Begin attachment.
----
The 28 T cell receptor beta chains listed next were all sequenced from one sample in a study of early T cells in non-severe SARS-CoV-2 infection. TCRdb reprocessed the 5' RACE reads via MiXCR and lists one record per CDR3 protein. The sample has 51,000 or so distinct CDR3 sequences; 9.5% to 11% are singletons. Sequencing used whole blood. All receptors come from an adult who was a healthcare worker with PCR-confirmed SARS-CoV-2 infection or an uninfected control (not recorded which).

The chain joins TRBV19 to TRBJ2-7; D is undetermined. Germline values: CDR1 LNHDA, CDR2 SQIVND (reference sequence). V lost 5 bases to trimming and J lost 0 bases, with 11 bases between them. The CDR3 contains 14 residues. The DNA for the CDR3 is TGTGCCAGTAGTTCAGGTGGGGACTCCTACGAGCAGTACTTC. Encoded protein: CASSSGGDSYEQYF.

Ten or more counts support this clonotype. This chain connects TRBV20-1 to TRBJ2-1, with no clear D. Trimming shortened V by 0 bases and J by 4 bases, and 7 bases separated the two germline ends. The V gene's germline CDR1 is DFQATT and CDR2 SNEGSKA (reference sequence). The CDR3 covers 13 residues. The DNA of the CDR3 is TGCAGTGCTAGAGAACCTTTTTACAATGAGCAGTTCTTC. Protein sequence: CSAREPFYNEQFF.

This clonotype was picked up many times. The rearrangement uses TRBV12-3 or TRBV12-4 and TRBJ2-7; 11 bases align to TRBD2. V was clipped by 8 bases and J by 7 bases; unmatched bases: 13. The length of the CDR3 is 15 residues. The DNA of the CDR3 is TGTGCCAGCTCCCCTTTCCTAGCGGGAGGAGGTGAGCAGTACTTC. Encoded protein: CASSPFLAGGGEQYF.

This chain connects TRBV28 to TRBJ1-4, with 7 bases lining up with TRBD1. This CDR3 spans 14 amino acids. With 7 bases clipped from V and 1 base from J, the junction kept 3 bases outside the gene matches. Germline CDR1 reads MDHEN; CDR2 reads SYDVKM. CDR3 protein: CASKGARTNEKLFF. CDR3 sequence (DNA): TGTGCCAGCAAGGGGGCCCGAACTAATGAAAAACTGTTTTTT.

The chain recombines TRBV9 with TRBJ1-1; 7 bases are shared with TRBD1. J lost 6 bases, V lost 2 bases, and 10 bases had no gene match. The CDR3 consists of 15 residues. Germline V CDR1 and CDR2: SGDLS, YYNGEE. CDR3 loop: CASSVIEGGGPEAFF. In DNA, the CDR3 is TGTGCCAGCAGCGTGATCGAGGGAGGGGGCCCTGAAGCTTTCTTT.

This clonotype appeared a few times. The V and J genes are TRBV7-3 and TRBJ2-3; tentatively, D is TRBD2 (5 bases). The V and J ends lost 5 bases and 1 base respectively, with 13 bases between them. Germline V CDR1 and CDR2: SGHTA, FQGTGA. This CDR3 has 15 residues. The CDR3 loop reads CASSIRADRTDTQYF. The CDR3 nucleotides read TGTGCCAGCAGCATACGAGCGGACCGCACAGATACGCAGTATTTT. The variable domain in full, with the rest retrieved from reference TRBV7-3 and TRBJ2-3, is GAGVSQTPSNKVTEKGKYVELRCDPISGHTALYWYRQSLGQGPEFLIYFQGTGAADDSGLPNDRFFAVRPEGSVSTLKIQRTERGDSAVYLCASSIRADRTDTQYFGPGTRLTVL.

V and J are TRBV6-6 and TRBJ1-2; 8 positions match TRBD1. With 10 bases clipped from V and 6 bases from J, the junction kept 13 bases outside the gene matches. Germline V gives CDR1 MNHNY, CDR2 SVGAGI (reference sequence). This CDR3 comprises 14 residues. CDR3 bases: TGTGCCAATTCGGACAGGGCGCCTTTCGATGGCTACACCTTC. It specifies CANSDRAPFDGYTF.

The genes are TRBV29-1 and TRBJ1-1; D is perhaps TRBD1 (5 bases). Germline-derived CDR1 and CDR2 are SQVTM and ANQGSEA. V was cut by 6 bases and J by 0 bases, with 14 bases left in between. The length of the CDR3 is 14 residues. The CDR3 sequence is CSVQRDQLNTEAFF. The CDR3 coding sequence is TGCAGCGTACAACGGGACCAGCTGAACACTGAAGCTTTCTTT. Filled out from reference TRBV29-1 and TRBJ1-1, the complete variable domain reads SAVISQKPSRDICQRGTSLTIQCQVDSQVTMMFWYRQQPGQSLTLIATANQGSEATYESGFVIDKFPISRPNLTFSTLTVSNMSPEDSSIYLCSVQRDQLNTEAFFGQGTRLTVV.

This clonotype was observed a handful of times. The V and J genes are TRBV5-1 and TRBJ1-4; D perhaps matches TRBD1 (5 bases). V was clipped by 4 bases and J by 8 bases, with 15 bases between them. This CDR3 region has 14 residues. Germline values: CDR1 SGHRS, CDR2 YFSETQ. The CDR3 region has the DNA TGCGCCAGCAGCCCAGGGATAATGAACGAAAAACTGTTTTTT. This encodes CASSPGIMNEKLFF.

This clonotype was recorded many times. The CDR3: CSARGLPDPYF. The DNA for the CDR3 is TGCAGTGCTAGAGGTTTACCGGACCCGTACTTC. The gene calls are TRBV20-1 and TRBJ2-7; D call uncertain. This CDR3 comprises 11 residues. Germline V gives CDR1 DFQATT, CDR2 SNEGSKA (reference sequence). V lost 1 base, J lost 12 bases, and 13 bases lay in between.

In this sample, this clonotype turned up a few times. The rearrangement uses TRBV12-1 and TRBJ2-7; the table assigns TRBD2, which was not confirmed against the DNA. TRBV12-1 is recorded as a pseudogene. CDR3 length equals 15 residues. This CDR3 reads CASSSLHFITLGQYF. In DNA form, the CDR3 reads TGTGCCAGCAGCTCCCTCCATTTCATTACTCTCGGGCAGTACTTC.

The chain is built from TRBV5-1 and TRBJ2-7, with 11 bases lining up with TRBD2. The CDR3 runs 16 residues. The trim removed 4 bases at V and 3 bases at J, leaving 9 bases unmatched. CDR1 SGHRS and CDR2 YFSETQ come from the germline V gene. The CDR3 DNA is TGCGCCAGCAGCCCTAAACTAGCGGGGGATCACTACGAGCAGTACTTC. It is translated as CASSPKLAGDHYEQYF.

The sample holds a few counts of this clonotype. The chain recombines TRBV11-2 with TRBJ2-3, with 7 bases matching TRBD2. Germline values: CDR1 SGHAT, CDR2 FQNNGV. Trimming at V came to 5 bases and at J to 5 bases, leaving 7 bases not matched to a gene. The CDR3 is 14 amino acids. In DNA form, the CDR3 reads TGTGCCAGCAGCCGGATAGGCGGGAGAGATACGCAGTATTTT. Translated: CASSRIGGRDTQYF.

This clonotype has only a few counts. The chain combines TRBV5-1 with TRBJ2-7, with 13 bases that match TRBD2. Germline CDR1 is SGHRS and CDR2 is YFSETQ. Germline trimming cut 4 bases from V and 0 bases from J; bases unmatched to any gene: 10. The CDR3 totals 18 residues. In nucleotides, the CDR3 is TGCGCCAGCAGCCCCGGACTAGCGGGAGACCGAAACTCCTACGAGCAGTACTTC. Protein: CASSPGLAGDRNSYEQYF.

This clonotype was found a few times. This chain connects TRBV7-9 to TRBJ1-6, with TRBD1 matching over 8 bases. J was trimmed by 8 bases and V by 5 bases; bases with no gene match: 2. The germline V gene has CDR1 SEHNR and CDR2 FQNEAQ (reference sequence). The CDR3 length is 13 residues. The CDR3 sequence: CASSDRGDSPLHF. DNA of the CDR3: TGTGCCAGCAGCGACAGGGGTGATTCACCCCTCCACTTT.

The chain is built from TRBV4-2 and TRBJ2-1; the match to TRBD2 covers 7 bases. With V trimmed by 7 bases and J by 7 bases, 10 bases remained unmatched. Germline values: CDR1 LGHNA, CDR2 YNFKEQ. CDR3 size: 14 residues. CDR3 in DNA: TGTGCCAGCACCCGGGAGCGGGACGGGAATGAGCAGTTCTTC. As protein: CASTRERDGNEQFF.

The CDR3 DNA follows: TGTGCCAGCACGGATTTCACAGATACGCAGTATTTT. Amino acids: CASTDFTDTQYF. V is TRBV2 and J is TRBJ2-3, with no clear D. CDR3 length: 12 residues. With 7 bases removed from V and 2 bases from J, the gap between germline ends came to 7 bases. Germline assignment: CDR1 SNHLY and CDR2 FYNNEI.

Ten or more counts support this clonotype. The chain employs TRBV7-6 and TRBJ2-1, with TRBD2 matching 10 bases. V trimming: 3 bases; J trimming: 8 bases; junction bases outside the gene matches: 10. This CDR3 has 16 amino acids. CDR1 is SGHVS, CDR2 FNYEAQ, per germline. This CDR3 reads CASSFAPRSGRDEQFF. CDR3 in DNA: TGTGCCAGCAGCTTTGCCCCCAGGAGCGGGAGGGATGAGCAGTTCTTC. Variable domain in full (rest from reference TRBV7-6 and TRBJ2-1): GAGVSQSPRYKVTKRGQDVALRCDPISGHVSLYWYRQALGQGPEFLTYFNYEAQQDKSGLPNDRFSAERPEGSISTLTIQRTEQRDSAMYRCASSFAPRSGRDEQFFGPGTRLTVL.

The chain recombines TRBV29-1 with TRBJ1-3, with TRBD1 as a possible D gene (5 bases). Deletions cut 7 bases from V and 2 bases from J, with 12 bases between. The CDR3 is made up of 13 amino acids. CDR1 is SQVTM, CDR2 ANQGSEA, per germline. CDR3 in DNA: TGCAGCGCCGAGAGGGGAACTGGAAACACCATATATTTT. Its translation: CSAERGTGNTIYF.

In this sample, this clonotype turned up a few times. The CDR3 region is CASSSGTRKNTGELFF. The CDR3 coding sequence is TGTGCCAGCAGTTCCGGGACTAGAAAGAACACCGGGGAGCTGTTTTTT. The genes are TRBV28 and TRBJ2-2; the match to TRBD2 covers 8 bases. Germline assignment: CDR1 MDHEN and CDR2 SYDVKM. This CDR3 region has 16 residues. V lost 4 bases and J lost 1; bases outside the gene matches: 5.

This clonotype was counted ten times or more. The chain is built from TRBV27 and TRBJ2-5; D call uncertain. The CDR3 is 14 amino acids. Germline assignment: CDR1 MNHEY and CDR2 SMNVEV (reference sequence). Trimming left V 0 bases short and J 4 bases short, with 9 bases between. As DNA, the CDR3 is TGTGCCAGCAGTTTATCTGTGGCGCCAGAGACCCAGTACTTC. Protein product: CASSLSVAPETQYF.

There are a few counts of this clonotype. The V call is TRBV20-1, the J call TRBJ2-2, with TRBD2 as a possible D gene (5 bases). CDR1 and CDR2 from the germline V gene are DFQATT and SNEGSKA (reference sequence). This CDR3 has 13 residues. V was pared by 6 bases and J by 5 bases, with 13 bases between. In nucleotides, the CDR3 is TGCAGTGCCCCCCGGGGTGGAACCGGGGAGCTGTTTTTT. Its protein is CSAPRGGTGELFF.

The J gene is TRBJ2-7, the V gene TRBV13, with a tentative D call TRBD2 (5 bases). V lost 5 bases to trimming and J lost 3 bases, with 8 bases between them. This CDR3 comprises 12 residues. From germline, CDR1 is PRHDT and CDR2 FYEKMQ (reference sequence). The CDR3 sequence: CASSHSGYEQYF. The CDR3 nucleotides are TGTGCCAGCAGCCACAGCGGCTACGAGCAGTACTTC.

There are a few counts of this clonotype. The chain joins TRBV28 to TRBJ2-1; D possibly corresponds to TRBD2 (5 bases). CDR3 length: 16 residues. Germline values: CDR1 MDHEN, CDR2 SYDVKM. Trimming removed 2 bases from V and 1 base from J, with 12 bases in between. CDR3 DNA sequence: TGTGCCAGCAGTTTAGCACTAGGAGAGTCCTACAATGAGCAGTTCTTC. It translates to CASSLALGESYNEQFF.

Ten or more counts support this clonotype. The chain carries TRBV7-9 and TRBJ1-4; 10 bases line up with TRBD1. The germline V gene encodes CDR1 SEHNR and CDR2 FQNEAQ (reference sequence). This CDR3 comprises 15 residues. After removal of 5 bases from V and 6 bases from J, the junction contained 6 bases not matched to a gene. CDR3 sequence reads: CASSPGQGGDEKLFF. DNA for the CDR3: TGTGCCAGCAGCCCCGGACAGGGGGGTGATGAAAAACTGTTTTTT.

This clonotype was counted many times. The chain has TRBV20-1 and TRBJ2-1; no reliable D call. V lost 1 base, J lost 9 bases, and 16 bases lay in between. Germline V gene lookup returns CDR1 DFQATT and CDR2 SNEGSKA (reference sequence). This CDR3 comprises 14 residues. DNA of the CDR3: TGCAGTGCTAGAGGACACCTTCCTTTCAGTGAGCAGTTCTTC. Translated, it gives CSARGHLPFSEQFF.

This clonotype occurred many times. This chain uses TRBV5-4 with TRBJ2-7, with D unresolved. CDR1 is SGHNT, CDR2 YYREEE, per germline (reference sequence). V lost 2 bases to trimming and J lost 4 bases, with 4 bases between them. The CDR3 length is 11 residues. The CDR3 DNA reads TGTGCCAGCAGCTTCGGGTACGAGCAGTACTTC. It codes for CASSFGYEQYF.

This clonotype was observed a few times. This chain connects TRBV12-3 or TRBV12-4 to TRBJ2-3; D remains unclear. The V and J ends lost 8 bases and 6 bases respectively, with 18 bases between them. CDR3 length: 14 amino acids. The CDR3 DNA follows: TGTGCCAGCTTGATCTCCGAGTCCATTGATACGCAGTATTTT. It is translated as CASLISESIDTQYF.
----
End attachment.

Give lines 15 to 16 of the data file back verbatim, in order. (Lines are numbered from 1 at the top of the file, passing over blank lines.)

This clonotype has only a few counts. The chain combines TRBV5-1 with TRBJ2-7, with 13 bases that match TRBD2. Germline CDR1 is SGHRS and CDR2 is YFSETQ. Germline trimming cut 4 bases from V and 0 bases from J; bases unmatched to any gene: 10. The CDR3 totals 18 residues. In nucleotides, the CDR3 is TGCGCCAGCAGCCCCGGACTAGCGGGAGACCGAAACTCCTACGAGCAGTACTTC. Protein: CASSPGLAGDRNSYEQYF.

This clonotype was found a few times. This chain connects TRBV7-9 to TRBJ1-6, with TRBD1 matching over 8 bases. J was trimmed by 8 bases and V by 5 bases; bases with no gene match: 2. The germline V gene has CDR1 SEHNR and CDR2 FQNEAQ (reference sequence). The CDR3 length is 13 residues. The CDR3 sequence: CASSDRGDSPLHF. DNA of the CDR3: TGTGCCAGCAGCGACAGGGGTGATTCACCCCTCCACTTT.